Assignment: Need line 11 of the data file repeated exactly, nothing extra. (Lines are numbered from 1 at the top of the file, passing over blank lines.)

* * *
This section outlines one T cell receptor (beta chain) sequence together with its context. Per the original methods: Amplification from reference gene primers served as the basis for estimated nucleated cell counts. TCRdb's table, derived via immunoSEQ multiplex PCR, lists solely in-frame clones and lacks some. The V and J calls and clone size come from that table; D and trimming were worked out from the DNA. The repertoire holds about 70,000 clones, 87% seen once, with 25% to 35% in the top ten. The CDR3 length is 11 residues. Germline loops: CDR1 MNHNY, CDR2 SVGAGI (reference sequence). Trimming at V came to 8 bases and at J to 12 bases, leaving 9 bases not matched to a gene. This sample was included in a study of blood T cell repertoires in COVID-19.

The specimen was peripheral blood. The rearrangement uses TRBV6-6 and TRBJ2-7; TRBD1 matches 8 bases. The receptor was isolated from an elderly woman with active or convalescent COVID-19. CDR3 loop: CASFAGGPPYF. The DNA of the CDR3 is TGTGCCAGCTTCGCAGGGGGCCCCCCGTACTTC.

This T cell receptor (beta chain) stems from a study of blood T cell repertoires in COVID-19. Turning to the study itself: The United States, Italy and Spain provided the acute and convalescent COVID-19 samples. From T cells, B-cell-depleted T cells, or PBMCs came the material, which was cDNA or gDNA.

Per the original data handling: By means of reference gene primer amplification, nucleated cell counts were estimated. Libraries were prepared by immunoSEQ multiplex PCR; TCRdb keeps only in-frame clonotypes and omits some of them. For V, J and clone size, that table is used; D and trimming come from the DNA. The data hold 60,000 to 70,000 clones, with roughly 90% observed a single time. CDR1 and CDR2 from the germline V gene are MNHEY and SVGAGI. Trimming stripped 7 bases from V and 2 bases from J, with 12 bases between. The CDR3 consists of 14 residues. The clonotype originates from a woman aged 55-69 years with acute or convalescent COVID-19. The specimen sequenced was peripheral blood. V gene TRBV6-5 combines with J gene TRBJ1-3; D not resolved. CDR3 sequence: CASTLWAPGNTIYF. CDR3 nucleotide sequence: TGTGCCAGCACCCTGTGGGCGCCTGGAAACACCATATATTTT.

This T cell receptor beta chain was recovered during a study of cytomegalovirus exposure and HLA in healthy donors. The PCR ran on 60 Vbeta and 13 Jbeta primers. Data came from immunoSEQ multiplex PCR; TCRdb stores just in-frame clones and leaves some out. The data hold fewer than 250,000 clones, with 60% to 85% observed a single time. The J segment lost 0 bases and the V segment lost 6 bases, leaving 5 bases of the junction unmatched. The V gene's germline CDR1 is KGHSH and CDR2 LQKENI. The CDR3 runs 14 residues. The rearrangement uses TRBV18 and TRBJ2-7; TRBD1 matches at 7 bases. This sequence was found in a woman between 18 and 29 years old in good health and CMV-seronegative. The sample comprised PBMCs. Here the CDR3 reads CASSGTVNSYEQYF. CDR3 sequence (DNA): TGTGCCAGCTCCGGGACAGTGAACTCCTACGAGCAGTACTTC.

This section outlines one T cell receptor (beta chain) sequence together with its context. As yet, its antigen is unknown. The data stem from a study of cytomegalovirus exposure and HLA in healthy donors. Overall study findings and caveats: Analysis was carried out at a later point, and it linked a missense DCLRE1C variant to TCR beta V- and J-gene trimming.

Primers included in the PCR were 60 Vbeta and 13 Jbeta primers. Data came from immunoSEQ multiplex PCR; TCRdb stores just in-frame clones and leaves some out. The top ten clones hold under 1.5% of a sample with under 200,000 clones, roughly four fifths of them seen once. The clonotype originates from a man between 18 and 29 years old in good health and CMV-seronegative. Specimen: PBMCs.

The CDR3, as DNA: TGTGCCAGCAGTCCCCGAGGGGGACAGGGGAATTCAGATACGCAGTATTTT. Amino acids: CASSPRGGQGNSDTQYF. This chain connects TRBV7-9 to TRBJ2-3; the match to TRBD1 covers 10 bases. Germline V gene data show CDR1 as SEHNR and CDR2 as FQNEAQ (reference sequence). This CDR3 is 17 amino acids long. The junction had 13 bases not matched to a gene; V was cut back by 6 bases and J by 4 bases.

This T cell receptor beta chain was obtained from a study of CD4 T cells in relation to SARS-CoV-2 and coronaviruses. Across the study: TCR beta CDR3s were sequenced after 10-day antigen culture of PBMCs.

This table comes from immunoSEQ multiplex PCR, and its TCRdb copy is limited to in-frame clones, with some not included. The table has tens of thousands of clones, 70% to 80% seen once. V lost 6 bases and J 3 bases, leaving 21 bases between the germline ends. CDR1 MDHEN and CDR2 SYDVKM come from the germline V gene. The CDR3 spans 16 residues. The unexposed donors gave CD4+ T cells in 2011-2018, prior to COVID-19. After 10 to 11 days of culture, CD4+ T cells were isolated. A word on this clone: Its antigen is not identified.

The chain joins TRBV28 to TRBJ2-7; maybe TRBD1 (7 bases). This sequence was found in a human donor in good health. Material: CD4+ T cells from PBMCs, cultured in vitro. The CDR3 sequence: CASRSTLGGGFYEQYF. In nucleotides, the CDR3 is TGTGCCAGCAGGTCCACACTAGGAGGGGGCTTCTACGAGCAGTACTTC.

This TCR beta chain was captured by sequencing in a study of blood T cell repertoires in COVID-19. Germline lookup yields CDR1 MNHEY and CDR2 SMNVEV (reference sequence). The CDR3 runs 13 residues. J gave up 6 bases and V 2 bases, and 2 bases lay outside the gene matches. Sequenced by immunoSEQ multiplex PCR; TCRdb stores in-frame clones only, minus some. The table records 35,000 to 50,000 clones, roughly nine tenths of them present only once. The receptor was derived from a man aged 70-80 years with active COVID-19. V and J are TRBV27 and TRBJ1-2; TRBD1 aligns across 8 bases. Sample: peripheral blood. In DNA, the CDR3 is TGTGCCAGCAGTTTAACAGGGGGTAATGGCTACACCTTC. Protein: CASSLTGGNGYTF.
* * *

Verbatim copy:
The chain joins TRBV28 to TRBJ2-7; maybe TRBD1 (7 bases). This sequence was found in a human donor in good health. Material: CD4+ T cells from PBMCs, cultured in vitro. The CDR3 sequence: CASRSTLGGGFYEQYF. In nucleotides, the CDR3 is TGTGCCAGCAGGTCCACACTAGGAGGGGGCTTCTACGAGCAGTACTTC.